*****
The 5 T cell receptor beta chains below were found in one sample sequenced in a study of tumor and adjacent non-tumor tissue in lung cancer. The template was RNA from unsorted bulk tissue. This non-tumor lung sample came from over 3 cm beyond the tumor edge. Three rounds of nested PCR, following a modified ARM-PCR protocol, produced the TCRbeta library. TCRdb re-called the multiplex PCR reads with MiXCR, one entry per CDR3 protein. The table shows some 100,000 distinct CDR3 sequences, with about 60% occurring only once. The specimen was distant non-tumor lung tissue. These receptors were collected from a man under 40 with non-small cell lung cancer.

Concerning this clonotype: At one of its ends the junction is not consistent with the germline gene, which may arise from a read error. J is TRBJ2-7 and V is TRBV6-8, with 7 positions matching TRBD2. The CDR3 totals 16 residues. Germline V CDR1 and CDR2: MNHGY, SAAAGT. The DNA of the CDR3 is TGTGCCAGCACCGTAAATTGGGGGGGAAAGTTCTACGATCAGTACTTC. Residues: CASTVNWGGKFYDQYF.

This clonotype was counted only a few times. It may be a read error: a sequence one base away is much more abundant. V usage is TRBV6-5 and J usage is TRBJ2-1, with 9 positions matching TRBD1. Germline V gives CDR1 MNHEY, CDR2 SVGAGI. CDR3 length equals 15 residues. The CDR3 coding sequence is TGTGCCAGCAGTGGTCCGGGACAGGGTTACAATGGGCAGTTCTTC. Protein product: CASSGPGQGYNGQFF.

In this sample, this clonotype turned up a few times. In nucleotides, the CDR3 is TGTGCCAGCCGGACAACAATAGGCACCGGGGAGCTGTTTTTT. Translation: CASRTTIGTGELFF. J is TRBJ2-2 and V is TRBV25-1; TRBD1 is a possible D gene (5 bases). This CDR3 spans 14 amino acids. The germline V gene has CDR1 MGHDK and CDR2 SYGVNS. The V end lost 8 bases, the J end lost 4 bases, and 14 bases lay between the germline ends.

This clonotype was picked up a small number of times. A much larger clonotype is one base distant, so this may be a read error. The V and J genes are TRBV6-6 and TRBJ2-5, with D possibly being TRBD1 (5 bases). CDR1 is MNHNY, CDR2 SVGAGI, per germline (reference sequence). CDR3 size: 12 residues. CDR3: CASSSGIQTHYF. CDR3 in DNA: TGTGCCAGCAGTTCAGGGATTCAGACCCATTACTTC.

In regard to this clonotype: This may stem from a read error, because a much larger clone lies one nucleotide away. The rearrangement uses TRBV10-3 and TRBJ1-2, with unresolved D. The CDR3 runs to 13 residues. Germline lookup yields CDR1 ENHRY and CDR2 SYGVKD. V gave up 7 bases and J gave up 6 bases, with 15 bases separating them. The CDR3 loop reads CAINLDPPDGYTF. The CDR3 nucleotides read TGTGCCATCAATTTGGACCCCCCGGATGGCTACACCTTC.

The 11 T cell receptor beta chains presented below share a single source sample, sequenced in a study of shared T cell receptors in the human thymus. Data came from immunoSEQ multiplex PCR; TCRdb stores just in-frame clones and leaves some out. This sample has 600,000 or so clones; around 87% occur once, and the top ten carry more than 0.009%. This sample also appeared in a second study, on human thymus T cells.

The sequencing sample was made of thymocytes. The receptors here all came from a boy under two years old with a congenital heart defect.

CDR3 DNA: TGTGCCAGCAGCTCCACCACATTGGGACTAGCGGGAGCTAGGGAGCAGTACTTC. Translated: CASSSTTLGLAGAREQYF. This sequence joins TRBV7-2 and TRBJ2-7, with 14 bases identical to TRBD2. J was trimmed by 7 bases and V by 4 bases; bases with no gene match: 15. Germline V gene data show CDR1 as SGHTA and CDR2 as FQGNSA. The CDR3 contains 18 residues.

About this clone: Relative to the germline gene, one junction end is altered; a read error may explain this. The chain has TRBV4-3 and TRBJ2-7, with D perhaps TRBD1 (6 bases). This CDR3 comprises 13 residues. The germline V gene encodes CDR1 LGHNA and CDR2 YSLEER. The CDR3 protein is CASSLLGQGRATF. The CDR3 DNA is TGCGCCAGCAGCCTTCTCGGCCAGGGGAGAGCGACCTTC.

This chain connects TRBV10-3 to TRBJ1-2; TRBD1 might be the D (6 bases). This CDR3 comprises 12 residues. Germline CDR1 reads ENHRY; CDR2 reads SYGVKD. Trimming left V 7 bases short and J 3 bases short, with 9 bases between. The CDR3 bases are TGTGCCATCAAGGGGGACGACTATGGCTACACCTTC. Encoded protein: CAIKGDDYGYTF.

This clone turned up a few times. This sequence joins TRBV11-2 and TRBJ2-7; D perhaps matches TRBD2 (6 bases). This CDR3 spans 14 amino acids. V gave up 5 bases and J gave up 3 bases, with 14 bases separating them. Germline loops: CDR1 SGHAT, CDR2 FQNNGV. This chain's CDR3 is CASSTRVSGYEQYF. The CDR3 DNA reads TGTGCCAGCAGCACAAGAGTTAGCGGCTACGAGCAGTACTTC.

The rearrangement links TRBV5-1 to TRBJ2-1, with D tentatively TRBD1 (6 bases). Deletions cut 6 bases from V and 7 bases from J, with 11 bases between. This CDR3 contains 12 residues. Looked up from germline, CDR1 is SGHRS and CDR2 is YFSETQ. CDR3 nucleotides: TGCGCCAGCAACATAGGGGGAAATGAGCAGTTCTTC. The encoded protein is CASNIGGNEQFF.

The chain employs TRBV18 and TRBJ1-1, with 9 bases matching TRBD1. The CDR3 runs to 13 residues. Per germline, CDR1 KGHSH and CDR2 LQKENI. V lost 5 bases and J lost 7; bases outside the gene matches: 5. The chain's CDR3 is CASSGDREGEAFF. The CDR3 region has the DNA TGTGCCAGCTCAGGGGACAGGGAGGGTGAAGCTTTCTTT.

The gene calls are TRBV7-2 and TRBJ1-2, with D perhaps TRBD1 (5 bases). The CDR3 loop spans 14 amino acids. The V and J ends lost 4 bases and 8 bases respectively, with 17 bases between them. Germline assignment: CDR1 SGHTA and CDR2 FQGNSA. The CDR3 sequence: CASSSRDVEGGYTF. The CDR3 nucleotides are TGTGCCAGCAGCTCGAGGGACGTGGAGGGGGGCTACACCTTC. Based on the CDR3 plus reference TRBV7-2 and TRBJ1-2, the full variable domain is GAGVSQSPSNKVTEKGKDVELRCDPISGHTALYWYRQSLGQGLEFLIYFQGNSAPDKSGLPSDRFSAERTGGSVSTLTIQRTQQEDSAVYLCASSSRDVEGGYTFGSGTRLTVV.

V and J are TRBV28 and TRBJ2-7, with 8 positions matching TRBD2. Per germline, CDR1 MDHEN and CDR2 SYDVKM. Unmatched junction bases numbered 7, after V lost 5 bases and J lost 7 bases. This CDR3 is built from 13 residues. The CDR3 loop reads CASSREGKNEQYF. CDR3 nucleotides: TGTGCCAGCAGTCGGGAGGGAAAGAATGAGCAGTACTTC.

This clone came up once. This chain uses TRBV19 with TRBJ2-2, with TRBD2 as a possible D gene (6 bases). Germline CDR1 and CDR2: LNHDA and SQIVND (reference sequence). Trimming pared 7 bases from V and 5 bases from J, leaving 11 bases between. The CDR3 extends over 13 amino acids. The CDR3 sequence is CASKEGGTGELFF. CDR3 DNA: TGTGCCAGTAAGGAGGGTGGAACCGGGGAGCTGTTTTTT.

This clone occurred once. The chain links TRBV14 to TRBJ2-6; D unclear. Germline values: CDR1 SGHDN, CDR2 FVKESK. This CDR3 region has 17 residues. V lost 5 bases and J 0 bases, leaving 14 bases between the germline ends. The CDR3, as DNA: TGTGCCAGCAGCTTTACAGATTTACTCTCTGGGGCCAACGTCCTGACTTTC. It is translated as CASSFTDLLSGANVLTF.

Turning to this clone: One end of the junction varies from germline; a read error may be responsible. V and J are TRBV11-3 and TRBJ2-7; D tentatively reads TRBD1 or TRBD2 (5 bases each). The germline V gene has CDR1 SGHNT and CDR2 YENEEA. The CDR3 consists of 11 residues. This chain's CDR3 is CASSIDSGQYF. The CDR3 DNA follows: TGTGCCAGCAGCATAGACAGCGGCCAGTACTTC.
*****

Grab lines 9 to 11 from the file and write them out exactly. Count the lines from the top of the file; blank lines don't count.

CDR3 DNA: TGTGCCAGCAGCTCCACCACATTGGGACTAGCGGGAGCTAGGGAGCAGTACTTC. Translated: CASSSTTLGLAGAREQYF. This sequence joins TRBV7-2 and TRBJ2-7, with 14 bases identical to TRBD2. J was trimmed by 7 bases and V by 4 bases; bases with no gene match: 15. Germline V gene data show CDR1 as SGHTA and CDR2 as FQGNSA. The CDR3 contains 18 residues.

About this clone: Relative to the germline gene, one junction end is altered; a read error may explain this. The chain has TRBV4-3 and TRBJ2-7, with D perhaps TRBD1 (6 bases). This CDR3 comprises 13 residues. The germline V gene encodes CDR1 LGHNA and CDR2 YSLEER. The CDR3 protein is CASSLLGQGRATF. The CDR3 DNA is TGCGCCAGCAGCCTTCTCGGCCAGGGGAGAGCGACCTTC.

This chain connects TRBV10-3 to TRBJ1-2; TRBD1 might be the D (6 bases). This CDR3 comprises 12 residues. Germline CDR1 reads ENHRY; CDR2 reads SYGVKD. Trimming left V 7 bases short and J 3 bases short, with 9 bases between. The CDR3 bases are TGTGCCATCAAGGGGGACGACTATGGCTACACCTTC. Encoded protein: CAIKGDDYGYTF.